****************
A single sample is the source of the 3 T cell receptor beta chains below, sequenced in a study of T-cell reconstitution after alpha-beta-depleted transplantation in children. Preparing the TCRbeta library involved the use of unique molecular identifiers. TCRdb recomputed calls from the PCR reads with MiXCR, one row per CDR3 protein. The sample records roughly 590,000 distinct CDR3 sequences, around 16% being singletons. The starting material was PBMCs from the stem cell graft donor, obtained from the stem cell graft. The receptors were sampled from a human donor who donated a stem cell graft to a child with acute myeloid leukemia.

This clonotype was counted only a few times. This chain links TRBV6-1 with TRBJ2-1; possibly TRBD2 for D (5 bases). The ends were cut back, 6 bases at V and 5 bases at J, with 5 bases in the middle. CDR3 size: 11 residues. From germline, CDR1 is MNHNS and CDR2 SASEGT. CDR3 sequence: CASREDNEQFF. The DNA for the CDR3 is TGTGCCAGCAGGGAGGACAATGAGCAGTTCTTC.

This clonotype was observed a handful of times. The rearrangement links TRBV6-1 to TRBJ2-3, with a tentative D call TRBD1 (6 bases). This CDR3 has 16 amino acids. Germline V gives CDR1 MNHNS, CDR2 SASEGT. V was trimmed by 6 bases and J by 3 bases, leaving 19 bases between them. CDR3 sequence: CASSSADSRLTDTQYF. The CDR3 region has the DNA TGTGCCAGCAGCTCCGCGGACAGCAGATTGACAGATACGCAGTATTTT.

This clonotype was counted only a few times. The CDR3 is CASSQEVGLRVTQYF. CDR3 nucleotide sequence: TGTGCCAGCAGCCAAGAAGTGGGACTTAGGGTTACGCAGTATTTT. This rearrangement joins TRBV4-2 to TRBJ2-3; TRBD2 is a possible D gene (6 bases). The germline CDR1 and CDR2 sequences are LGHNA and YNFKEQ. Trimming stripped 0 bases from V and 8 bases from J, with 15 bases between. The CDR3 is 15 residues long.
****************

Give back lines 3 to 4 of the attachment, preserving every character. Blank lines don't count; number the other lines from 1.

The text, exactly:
This clonotype was observed a handful of times. The rearrangement links TRBV6-1 to TRBJ2-3, with a tentative D call TRBD1 (6 bases). This CDR3 has 16 amino acids. Germline V gives CDR1 MNHNS, CDR2 SASEGT. V was trimmed by 6 bases and J by 3 bases, leaving 19 bases between them. CDR3 sequence: CASSSADSRLTDTQYF. The CDR3 region has the DNA TGTGCCAGCAGCTCCGCGGACAGCAGATTGACAGATACGCAGTATTTT.

This clonotype was counted only a few times. The CDR3 is CASSQEVGLRVTQYF. CDR3 nucleotide sequence: TGTGCCAGCAGCCAAGAAGTGGGACTTAGGGTTACGCAGTATTTT. This rearrangement joins TRBV4-2 to TRBJ2-3; TRBD2 is a possible D gene (6 bases). The germline CDR1 and CDR2 sequences are LGHNA and YNFKEQ. Trimming stripped 0 bases from V and 8 bases from J, with 15 bases between. The CDR3 is 15 residues long.